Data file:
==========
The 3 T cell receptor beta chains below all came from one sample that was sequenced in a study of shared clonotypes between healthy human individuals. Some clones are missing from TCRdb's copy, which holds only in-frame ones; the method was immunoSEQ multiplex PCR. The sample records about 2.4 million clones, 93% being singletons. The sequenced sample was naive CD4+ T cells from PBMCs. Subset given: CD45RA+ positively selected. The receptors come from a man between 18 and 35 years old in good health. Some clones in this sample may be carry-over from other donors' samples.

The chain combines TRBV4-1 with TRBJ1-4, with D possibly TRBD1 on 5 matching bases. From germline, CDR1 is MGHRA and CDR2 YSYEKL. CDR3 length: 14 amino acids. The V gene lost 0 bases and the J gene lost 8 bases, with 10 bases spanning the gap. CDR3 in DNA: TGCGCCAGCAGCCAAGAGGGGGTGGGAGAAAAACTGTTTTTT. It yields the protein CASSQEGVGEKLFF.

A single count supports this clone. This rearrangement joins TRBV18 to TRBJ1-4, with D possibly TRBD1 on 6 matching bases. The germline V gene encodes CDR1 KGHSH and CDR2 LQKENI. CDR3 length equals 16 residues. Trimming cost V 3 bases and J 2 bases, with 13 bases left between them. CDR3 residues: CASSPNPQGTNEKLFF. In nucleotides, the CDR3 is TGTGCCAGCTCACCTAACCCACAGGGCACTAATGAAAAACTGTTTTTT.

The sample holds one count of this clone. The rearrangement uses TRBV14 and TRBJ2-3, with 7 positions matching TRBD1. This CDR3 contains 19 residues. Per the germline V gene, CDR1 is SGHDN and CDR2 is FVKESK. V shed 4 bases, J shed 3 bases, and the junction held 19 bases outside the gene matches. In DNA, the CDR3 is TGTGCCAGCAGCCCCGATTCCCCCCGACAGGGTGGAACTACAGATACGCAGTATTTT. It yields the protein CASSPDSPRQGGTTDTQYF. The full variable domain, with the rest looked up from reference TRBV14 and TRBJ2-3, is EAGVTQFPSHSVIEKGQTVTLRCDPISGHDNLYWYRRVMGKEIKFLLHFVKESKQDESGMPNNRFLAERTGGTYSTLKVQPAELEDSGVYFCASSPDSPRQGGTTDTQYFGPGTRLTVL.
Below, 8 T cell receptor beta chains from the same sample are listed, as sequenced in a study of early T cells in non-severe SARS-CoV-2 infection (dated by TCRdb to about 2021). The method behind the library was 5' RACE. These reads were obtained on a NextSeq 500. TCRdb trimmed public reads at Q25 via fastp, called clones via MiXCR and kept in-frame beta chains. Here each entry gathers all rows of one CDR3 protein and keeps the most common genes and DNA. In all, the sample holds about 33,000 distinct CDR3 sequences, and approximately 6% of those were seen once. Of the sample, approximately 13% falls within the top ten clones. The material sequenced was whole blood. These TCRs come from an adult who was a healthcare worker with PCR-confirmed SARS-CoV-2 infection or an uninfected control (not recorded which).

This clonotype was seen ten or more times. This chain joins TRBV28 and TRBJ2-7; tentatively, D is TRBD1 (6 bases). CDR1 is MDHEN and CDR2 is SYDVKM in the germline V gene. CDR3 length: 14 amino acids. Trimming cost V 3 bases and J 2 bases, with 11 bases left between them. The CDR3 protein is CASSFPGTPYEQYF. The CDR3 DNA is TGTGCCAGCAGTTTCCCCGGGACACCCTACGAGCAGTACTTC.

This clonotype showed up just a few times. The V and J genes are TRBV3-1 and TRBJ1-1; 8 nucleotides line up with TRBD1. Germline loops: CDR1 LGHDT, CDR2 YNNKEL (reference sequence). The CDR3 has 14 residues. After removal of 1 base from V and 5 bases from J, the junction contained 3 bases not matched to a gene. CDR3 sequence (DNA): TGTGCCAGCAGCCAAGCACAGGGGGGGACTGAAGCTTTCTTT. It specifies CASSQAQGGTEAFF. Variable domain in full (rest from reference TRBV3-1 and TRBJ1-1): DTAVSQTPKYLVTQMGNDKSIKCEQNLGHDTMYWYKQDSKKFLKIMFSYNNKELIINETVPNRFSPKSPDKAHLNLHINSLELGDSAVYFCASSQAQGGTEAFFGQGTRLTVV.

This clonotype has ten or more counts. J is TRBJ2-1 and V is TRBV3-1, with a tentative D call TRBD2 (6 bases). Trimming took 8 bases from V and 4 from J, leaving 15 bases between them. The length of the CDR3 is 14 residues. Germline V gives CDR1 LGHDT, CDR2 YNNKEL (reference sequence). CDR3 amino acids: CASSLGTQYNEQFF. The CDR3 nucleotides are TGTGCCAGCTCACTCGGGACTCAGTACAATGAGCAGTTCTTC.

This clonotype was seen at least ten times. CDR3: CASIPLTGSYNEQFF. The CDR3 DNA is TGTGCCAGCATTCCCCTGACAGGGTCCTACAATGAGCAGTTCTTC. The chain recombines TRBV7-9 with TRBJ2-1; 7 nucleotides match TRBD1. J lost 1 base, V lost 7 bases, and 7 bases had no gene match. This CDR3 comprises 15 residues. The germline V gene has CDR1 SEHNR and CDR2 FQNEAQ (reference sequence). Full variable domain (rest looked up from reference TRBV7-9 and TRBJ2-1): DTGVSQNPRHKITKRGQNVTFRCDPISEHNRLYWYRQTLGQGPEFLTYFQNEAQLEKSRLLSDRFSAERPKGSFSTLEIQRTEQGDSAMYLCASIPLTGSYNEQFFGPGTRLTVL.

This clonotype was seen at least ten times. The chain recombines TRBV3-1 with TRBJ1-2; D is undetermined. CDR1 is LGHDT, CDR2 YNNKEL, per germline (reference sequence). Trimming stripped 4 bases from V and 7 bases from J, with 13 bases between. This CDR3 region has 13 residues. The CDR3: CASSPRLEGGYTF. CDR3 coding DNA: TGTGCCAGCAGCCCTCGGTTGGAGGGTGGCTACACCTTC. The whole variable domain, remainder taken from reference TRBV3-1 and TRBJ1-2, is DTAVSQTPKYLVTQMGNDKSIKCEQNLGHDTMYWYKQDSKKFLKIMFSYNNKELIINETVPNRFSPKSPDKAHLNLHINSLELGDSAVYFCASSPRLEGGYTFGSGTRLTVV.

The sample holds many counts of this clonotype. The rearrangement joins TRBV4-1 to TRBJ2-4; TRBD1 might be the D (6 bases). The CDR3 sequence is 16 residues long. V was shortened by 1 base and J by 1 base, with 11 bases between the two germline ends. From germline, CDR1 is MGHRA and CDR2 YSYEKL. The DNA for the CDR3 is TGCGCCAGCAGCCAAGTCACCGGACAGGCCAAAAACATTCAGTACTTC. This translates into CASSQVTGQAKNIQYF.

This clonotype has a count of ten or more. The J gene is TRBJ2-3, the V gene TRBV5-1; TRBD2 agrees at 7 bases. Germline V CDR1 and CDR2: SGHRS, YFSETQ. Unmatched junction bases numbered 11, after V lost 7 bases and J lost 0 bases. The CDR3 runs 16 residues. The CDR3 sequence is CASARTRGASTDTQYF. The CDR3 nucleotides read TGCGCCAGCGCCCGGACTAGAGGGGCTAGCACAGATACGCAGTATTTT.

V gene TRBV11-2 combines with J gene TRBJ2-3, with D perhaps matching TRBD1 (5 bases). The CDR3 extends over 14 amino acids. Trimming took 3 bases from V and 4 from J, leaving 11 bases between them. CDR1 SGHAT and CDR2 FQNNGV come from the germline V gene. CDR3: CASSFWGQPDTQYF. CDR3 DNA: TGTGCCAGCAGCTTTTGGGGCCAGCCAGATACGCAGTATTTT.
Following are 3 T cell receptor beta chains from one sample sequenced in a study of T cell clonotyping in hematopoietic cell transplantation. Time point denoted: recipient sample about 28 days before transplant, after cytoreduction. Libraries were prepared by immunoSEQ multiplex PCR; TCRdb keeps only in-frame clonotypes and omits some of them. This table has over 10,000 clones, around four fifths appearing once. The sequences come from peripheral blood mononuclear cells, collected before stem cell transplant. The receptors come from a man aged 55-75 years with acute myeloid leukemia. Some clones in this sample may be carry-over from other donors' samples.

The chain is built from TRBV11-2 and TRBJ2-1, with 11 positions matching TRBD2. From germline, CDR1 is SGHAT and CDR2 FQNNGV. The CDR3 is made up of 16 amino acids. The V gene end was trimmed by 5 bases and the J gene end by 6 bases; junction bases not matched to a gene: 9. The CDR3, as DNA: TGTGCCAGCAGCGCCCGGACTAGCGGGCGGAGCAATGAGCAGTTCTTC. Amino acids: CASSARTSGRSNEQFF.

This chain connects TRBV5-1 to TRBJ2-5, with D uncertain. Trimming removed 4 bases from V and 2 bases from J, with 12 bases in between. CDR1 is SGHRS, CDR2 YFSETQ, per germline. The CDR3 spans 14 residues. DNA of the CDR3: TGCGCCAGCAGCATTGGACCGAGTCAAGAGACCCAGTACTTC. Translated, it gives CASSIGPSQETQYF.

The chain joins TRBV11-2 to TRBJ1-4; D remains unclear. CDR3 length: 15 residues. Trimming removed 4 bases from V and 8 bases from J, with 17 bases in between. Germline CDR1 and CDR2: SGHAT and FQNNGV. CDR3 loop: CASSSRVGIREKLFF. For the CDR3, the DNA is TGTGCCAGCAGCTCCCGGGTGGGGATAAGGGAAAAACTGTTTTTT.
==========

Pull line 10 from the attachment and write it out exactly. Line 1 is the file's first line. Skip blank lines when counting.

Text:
This clonotype was seen at least ten times. The chain recombines TRBV3-1 with TRBJ1-2; D is undetermined. CDR1 is LGHDT, CDR2 YNNKEL, per germline (reference sequence). Trimming stripped 4 bases from V and 7 bases from J, with 13 bases between. This CDR3 region has 13 residues. The CDR3: CASSPRLEGGYTF. CDR3 coding DNA: TGTGCCAGCAGCCCTCGGTTGGAGGGTGGCTACACCTTC. The whole variable domain, remainder taken from reference TRBV3-1 and TRBJ1-2, is DTAVSQTPKYLVTQMGNDKSIKCEQNLGHDTMYWYKQDSKKFLKIMFSYNNKELIINETVPNRFSPKSPDKAHLNLHINSLELGDSAVYFCASSPRLEGGYTFGSGTRLTVV.